In a rapidly changing global economic environment with high long-term unemployment likely, regardless of who controls the levers of power in Washington, the value of career planning is in the spotlight.
There are basically two schools of thought:
1. It is a waste of time. No one can predict the future -- new technologies, business realignments and the resulting job losses, or opportunities that will emerge amidst the chaos.
2. It is invaluable. Career planning requires a sense of focus and discipline that is essential to navigate the opportunities and multiple pitfalls in the New Normal economy.
I vote for option number two. I am not engaged in career coaching or outplacement businesses so I have nothing to gain from advocating for the value that is inherent in the career planning process. In fact, I cannot imagine entering the workforce today without a plan for my professional life.
I freely admit that there are thousands upon thousands of stories of people who have enjoyed a rewarding, interesting, varied and prosperous career following what I call the opportunistic pathway; moving from job to job without knowing what new professional adventure next week, next month or next year will bring. But that was then and this is a competitive, unpredictable now.
As a matter of disclosure, I must that admit that I qualify for membership in the “I Had No Plan Or Clue” class. I began my career before I graduated from college, working for a daily newspaper. From there, my career took me to Lubbock and Houston where I worked as an editor and writer. I left the news business for public relations at Houston’s Hermann Hospital. From there I became the first director of Life Flight, to the national marketing manager of the helicopter company, to acquisitions for an investor-owned hospital management company, back to Hermann to lead the start-up of a multi-hospital affiliated program, to a senior executive post responsible for business development for the hospital management company, to forming my own consulting firm, back to the town where I grew up to run home infusion pharmacy, correctional health businesses (not all at once), EMS, and then to be the general manager of an international nurse recruitment agency before leaving to form a recruiting firm and, finally, to forming my current executive search firm, JohnGSelf Associates, Inc. And I did it all without a plan, an approach that I would not think about recommending in today.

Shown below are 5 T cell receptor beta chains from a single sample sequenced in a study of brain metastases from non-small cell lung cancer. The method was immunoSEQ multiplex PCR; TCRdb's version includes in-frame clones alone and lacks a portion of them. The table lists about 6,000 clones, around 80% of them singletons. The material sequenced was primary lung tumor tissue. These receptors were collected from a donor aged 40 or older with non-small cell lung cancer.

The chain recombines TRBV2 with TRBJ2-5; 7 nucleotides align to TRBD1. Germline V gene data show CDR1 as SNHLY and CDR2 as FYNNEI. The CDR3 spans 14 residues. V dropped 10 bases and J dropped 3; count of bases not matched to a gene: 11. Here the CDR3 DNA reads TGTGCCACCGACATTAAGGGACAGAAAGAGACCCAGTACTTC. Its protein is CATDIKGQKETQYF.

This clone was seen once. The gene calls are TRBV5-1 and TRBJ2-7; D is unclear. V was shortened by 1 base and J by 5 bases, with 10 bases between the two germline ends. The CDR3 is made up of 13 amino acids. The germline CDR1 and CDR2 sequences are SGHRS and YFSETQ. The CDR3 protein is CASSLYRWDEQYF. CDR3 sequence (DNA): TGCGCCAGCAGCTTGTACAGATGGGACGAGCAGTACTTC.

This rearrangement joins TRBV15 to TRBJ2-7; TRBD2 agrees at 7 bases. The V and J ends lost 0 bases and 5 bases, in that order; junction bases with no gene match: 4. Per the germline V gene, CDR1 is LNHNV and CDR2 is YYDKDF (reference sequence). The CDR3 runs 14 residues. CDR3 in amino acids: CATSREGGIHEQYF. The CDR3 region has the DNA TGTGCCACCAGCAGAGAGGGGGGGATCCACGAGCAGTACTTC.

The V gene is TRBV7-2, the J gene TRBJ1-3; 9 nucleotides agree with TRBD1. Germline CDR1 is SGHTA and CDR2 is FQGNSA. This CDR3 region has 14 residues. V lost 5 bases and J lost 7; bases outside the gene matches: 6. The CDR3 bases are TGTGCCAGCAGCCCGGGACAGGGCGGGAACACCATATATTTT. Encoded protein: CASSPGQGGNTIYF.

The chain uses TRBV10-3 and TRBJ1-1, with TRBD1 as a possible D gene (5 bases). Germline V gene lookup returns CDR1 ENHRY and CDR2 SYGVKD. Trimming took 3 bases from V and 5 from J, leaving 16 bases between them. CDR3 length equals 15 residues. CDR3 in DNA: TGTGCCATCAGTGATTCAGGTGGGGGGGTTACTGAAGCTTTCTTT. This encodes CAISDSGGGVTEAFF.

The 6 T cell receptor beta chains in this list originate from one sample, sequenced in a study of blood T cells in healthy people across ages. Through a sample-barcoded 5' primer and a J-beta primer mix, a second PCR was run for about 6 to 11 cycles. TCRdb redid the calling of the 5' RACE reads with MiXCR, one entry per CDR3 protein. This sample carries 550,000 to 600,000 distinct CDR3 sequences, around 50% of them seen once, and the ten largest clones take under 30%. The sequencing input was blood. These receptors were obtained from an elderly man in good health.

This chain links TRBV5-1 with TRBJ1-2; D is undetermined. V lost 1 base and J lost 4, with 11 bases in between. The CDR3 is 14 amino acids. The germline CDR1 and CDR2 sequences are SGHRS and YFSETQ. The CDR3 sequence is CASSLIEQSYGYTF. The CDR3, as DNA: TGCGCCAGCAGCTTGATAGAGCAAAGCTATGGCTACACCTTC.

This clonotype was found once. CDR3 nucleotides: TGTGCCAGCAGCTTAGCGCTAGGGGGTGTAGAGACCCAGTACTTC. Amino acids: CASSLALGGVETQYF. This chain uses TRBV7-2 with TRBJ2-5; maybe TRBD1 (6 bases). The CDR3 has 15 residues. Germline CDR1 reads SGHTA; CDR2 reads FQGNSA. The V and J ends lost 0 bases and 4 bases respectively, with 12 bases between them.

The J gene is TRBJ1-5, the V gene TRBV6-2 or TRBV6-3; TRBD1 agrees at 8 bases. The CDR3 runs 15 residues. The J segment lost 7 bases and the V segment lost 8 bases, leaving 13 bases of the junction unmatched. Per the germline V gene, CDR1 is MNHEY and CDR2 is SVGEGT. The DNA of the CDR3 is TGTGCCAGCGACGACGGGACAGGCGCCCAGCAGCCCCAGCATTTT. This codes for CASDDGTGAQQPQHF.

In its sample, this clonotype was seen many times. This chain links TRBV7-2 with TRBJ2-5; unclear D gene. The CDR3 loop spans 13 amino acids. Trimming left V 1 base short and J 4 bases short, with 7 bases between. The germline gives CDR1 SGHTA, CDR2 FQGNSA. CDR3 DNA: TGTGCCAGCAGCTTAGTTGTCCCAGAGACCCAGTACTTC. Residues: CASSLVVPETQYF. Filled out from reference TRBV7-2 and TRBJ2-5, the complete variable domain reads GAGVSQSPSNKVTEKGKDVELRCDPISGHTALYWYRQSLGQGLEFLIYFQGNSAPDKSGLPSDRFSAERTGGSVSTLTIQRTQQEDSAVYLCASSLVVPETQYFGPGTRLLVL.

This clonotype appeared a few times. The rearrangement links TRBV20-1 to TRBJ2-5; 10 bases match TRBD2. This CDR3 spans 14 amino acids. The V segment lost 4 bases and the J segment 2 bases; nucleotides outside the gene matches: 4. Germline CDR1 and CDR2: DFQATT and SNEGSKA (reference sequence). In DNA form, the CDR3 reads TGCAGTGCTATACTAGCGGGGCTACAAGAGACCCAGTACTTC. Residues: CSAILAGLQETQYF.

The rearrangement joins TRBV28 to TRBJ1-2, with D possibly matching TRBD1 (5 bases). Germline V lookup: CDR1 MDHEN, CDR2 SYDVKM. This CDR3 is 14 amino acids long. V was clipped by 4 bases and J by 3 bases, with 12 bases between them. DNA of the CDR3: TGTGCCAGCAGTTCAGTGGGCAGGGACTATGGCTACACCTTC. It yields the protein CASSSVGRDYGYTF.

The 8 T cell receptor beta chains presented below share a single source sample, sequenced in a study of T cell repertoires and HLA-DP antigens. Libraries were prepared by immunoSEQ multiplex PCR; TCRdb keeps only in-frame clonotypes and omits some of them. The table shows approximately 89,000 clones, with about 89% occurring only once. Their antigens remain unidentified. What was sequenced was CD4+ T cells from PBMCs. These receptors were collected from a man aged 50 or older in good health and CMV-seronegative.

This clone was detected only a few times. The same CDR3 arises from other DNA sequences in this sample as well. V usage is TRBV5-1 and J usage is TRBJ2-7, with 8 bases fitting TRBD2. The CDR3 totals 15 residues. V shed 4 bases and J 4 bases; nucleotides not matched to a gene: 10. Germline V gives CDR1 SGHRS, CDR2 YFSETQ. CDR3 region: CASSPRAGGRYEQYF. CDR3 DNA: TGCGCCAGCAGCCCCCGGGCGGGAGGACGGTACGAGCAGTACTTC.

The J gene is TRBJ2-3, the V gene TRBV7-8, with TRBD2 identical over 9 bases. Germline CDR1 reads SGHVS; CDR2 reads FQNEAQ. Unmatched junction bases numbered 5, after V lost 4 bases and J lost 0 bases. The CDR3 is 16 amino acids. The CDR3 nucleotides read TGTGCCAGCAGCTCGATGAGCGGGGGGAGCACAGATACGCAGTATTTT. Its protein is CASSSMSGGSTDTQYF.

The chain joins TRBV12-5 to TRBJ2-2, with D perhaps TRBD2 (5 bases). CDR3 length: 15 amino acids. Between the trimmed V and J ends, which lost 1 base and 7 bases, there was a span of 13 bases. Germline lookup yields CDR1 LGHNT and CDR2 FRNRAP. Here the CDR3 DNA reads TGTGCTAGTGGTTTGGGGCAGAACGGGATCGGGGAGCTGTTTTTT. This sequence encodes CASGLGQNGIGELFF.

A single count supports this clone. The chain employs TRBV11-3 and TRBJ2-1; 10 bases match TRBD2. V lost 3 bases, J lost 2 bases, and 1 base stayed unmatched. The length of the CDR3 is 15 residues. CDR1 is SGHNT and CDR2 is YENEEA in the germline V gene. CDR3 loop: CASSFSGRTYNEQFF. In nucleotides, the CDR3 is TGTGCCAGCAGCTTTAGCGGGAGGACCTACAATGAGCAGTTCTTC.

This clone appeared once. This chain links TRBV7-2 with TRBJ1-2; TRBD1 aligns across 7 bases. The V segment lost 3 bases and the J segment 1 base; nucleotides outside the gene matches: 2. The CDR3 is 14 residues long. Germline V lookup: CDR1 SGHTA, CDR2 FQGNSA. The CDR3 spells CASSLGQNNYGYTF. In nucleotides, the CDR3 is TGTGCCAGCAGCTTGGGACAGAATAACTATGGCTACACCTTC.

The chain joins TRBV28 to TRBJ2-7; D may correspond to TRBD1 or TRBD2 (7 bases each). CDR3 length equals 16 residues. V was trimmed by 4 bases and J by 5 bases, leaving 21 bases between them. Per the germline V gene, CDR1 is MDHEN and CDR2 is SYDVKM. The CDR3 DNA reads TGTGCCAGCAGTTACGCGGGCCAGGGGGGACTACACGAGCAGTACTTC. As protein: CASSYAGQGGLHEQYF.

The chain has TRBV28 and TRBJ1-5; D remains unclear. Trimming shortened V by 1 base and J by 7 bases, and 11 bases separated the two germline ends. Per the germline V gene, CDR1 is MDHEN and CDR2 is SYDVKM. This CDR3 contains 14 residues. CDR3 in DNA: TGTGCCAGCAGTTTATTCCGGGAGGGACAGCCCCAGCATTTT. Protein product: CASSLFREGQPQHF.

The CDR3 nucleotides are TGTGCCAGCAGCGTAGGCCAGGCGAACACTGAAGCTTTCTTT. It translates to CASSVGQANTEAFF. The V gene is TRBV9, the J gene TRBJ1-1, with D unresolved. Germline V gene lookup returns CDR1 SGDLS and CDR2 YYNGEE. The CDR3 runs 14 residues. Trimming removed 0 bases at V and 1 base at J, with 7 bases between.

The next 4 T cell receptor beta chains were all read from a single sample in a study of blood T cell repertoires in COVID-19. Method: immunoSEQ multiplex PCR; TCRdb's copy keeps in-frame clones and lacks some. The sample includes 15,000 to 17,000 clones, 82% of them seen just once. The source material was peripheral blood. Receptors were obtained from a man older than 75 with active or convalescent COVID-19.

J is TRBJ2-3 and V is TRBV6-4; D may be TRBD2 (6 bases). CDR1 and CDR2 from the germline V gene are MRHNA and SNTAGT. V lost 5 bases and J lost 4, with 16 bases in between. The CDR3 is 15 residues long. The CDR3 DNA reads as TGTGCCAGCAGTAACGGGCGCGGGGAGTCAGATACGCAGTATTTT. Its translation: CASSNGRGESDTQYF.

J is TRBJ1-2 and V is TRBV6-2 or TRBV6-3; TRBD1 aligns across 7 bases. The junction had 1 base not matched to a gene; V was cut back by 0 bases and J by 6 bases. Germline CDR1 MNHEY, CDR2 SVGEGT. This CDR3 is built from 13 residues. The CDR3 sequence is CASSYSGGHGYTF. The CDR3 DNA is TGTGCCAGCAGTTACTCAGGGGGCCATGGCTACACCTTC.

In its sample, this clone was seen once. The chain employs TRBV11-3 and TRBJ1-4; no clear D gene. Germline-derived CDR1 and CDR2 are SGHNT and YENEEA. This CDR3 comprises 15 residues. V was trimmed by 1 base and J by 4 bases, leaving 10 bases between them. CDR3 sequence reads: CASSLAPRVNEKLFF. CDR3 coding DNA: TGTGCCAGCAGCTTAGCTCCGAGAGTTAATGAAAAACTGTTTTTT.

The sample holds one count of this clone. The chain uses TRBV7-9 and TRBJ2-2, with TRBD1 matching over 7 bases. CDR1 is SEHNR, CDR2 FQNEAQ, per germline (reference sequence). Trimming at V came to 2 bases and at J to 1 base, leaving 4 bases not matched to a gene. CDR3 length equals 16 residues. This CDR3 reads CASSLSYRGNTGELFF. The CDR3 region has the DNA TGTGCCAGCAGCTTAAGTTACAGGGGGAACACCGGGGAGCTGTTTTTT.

My experiences – and my amazing luck – led me to the realization that career planning is no different than strategic planning for a business in which you are constantly adjusting strategy and tactics to address changing market threats and opportunities.
Career planning provides a framework for discipline and focus that will allow an individual to maximize their professional potential.
Is it a waste of time? Not a chance.
There are thousands upon thousands of people who trusted that everything would work out, professionally speaking. It did not.
Not to sound glib, but luck is not a good career management strategy.
© 2011 John Gregory Self